Generation Fabulous -- The Voices of MidlifeThe blog hop theme at Generation Fabulous this month is Reinvention. Since I started this blog after I started my weight loss journey, I thought it was time that I talked a bit more about the story of how I reinvented my way from obese to normal weight.

In August of 2009, I braved getting on the scale only to discover that I gained over 40 pounds in a year. The two years previous to that, I’d gradually lost 40 pounds without really trying, mostly by switching to more natural foods after reading In Defense of Food by Michael Pollan. Oddly enough, I kept all the good habits of shopping at Farmers Markets and eating lots of vegetables, but my bad habits returned with a vengeance: afternoon binges with a day’s worth of calories consumed in an hour in my car.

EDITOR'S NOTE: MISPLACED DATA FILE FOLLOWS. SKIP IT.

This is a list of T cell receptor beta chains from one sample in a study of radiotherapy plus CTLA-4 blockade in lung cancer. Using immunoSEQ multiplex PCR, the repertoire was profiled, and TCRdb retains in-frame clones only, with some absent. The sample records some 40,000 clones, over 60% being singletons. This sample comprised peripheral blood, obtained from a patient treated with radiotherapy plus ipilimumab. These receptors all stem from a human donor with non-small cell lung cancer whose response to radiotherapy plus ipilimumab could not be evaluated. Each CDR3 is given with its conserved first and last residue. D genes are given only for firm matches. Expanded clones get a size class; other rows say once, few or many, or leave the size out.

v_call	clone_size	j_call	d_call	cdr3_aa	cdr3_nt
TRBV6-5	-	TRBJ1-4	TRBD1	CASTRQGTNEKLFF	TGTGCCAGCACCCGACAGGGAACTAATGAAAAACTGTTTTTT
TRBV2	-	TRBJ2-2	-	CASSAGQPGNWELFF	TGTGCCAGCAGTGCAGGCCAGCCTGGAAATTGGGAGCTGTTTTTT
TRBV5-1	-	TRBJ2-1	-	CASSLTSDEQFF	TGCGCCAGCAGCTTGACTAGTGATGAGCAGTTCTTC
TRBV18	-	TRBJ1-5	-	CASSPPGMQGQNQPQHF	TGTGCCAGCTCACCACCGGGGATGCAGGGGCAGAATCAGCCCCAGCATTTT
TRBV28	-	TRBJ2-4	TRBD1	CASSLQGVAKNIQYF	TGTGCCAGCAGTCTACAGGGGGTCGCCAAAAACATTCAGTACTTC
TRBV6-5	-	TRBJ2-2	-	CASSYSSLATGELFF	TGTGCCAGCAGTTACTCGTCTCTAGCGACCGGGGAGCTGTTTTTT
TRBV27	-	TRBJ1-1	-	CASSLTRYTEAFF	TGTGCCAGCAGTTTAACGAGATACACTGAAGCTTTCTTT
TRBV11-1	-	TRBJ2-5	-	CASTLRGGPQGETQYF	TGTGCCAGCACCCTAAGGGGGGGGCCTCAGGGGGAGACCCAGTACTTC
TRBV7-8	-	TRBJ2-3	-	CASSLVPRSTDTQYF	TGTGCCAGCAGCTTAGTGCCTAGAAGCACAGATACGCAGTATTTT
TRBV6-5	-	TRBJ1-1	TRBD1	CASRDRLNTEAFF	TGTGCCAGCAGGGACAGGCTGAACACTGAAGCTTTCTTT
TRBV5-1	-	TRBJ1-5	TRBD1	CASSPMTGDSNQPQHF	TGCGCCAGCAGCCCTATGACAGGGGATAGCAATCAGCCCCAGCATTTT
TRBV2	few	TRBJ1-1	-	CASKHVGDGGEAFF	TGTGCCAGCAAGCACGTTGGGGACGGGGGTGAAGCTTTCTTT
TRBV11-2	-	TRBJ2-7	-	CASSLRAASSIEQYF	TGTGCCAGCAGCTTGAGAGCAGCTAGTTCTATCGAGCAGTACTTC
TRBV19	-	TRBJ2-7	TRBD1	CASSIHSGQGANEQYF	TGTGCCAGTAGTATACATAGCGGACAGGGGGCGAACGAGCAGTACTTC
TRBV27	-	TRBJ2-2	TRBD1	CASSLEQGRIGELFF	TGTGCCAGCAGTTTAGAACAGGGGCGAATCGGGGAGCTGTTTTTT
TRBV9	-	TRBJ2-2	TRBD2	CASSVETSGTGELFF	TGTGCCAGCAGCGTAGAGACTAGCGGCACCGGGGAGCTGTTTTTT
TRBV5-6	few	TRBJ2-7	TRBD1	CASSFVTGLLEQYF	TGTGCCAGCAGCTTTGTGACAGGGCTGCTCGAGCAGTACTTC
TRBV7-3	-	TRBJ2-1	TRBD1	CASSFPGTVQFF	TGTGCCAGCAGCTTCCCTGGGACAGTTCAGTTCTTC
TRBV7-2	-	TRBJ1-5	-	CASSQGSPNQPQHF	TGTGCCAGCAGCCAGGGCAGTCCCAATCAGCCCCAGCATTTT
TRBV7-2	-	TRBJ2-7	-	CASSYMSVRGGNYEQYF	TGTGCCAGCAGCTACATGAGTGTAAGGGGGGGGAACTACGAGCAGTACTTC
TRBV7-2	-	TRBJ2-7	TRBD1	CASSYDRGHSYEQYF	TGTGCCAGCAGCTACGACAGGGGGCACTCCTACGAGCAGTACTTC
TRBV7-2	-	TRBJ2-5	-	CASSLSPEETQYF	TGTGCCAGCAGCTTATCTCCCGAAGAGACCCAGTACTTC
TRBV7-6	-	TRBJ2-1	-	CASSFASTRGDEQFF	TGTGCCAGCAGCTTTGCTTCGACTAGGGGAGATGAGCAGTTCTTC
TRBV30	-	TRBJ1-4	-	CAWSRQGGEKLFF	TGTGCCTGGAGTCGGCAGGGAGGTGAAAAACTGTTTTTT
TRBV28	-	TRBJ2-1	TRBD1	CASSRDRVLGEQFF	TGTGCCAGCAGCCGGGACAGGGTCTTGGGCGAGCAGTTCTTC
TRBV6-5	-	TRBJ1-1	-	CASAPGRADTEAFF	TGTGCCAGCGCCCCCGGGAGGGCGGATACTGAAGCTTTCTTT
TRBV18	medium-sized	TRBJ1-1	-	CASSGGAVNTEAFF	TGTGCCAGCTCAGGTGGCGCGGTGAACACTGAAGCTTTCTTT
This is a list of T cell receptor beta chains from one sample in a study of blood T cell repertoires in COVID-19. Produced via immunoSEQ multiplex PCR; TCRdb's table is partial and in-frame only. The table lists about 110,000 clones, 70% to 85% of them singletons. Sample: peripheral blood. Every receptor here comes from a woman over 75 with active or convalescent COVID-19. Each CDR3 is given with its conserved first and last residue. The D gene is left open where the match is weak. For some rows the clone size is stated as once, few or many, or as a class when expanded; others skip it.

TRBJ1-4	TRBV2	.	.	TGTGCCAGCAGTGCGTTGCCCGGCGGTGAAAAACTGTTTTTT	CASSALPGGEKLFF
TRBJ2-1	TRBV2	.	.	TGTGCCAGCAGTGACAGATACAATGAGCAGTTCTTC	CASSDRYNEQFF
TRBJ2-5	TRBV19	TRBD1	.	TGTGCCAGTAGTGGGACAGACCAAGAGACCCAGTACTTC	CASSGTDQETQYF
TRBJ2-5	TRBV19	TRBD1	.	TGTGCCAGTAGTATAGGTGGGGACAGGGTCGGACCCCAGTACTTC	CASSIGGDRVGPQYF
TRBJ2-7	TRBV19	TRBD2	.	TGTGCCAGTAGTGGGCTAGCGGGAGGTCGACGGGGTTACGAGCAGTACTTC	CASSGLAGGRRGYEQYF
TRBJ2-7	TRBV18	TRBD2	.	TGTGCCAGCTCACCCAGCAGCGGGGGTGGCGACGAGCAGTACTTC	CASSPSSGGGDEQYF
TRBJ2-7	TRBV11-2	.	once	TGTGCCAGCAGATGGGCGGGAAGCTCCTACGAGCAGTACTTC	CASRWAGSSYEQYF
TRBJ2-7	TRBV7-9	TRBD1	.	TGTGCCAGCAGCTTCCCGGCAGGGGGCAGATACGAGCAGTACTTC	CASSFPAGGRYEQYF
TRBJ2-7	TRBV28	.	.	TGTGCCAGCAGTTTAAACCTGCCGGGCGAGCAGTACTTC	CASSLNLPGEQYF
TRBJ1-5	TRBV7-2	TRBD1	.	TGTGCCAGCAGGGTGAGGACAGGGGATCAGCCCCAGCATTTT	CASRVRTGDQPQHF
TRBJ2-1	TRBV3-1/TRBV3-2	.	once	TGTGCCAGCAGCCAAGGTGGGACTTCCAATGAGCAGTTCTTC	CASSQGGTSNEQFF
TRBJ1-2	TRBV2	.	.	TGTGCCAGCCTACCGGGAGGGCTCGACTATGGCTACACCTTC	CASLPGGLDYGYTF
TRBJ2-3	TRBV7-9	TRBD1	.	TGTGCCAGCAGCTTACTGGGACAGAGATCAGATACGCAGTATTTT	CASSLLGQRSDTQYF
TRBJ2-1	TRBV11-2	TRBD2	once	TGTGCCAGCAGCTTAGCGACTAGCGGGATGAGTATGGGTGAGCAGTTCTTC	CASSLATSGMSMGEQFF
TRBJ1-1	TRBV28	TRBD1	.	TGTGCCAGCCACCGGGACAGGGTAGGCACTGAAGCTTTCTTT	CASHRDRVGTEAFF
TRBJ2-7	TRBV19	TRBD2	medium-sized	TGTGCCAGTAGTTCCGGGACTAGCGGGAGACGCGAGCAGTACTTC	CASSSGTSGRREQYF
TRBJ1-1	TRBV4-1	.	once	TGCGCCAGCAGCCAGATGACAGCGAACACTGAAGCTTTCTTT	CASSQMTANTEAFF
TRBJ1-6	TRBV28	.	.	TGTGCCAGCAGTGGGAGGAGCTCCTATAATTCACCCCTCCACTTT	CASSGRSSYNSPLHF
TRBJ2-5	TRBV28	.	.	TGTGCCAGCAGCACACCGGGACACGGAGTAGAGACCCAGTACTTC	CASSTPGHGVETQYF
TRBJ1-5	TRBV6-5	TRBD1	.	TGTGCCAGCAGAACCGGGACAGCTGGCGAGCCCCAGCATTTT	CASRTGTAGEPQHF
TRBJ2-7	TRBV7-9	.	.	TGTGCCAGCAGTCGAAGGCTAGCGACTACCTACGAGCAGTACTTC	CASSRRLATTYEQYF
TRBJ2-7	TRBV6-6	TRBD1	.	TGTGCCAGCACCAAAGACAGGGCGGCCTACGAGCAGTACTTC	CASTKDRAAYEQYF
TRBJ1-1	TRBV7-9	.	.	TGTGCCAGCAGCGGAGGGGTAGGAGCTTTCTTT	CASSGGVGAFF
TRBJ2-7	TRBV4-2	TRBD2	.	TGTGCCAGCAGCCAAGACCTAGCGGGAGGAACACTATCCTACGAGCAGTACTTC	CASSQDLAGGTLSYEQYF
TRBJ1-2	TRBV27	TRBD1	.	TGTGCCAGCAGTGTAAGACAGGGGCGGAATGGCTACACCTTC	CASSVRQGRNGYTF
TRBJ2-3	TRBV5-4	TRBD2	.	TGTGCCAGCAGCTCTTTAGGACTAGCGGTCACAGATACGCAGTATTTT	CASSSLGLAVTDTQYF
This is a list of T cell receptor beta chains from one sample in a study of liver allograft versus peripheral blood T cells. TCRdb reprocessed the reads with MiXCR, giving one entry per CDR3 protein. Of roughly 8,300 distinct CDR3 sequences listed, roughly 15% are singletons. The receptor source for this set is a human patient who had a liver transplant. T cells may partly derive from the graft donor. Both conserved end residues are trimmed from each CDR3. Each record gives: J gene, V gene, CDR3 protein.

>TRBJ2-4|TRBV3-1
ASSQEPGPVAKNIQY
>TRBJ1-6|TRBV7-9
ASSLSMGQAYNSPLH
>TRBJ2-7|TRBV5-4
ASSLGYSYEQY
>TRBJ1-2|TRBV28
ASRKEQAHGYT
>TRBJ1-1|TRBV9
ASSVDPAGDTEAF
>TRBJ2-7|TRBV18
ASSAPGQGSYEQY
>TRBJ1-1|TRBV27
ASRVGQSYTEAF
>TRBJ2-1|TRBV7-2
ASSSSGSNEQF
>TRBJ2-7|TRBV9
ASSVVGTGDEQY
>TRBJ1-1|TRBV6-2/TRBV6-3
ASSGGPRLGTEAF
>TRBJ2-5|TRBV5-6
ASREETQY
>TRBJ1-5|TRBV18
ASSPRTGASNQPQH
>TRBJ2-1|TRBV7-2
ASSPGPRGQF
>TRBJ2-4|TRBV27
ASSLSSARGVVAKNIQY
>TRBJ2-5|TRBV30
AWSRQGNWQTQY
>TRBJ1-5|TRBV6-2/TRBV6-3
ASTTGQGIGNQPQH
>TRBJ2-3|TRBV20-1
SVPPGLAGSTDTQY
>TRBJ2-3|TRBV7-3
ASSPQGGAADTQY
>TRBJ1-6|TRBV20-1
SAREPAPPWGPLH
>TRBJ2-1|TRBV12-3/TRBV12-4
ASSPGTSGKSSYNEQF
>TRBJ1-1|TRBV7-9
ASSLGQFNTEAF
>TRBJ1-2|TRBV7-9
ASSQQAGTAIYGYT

Joy Weese Moll 2007


Giving a presentation at a library conference in 2007. This was about as professional as I knew how to dress at the time. I was probably 10 to 15 pounds less than my highest weight.

All the weight I’d lost was back again. I was back to the set point weight of about 17 years, most of my adult life. A few things were clear:

  • I could lose weight by eating all natural foods but I couldn’t lose weight if I continued with the large-scale, decidedly unnatural treats.
  • I risked an early death like my parents who both died in their sixties of obesity-related diseases.
  • I was in pain more days than not.

Many things were not clear:

  • How did I stop the cravings and binges?
  • Was a diet the way to go? Because, you know, they say that diets don’t work.
  • What kind of support or structure would I need to sustain a diet for more than 5 weeks (the longest I ever managed in the past)?